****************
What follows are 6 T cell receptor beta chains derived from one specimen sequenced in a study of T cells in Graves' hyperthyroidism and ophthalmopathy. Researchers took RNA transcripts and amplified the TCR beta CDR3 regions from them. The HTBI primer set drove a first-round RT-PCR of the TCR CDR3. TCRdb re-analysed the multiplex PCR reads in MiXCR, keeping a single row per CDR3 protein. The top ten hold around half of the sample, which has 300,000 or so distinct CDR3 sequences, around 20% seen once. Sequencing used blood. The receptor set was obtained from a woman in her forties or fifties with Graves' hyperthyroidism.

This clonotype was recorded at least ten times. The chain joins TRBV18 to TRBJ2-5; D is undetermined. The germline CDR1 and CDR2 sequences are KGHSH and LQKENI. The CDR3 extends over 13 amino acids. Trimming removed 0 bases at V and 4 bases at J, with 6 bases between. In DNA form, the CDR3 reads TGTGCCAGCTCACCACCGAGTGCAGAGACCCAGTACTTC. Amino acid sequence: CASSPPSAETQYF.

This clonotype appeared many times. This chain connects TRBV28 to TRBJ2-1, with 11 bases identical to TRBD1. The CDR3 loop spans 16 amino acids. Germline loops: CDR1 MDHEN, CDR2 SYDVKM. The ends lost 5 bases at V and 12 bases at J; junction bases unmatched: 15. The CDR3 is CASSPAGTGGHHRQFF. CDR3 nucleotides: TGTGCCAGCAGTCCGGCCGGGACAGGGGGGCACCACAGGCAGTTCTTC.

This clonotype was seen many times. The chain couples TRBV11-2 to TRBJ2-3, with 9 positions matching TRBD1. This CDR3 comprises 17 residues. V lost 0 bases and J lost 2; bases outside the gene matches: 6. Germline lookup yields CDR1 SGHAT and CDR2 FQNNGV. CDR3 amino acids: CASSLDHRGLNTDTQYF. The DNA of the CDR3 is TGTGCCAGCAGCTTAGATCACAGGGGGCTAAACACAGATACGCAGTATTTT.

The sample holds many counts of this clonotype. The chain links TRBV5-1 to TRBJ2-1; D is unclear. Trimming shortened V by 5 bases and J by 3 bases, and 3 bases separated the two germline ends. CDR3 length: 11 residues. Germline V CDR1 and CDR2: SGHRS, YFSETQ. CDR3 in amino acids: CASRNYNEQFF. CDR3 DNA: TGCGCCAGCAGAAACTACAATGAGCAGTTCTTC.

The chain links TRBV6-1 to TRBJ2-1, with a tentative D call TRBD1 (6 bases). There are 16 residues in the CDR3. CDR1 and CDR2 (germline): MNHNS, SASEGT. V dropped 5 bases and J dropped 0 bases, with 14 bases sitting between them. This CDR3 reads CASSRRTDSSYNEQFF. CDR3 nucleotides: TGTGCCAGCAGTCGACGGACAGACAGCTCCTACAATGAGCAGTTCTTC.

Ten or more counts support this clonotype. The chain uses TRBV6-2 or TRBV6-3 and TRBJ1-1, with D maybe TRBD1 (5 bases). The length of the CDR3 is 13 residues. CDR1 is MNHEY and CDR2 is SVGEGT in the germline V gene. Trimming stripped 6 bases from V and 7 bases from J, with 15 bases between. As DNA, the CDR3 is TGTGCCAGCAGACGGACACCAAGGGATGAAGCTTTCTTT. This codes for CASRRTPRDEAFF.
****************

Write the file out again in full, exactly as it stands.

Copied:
What follows are 6 T cell receptor beta chains derived from one specimen sequenced in a study of T cells in Graves' hyperthyroidism and ophthalmopathy. Researchers took RNA transcripts and amplified the TCR beta CDR3 regions from them. The HTBI primer set drove a first-round RT-PCR of the TCR CDR3. TCRdb re-analysed the multiplex PCR reads in MiXCR, keeping a single row per CDR3 protein. The top ten hold around half of the sample, which has 300,000 or so distinct CDR3 sequences, around 20% seen once. Sequencing used blood. The receptor set was obtained from a woman in her forties or fifties with Graves' hyperthyroidism.

This clonotype was recorded at least ten times. The chain joins TRBV18 to TRBJ2-5; D is undetermined. The germline CDR1 and CDR2 sequences are KGHSH and LQKENI. The CDR3 extends over 13 amino acids. Trimming removed 0 bases at V and 4 bases at J, with 6 bases between. In DNA form, the CDR3 reads TGTGCCAGCTCACCACCGAGTGCAGAGACCCAGTACTTC. Amino acid sequence: CASSPPSAETQYF.

This clonotype appeared many times. This chain connects TRBV28 to TRBJ2-1, with 11 bases identical to TRBD1. The CDR3 loop spans 16 amino acids. Germline loops: CDR1 MDHEN, CDR2 SYDVKM. The ends lost 5 bases at V and 12 bases at J; junction bases unmatched: 15. The CDR3 is CASSPAGTGGHHRQFF. CDR3 nucleotides: TGTGCCAGCAGTCCGGCCGGGACAGGGGGGCACCACAGGCAGTTCTTC.

This clonotype was seen many times. The chain couples TRBV11-2 to TRBJ2-3, with 9 positions matching TRBD1. This CDR3 comprises 17 residues. V lost 0 bases and J lost 2; bases outside the gene matches: 6. Germline lookup yields CDR1 SGHAT and CDR2 FQNNGV. CDR3 amino acids: CASSLDHRGLNTDTQYF. The DNA of the CDR3 is TGTGCCAGCAGCTTAGATCACAGGGGGCTAAACACAGATACGCAGTATTTT.

The sample holds many counts of this clonotype. The chain links TRBV5-1 to TRBJ2-1; D is unclear. Trimming shortened V by 5 bases and J by 3 bases, and 3 bases separated the two germline ends. CDR3 length: 11 residues. Germline V CDR1 and CDR2: SGHRS, YFSETQ. CDR3 in amino acids: CASRNYNEQFF. CDR3 DNA: TGCGCCAGCAGAAACTACAATGAGCAGTTCTTC.

The chain links TRBV6-1 to TRBJ2-1, with a tentative D call TRBD1 (6 bases). There are 16 residues in the CDR3. CDR1 and CDR2 (germline): MNHNS, SASEGT. V dropped 5 bases and J dropped 0 bases, with 14 bases sitting between them. This CDR3 reads CASSRRTDSSYNEQFF. CDR3 nucleotides: TGTGCCAGCAGTCGACGGACAGACAGCTCCTACAATGAGCAGTTCTTC.

Ten or more counts support this clonotype. The chain uses TRBV6-2 or TRBV6-3 and TRBJ1-1, with D maybe TRBD1 (5 bases). The length of the CDR3 is 13 residues. CDR1 is MNHEY and CDR2 is SVGEGT in the germline V gene. Trimming stripped 6 bases from V and 7 bases from J, with 15 bases between. As DNA, the CDR3 is TGTGCCAGCAGACGGACACCAAGGGATGAAGCTTTCTTT. This codes for CASRRTPRDEAFF.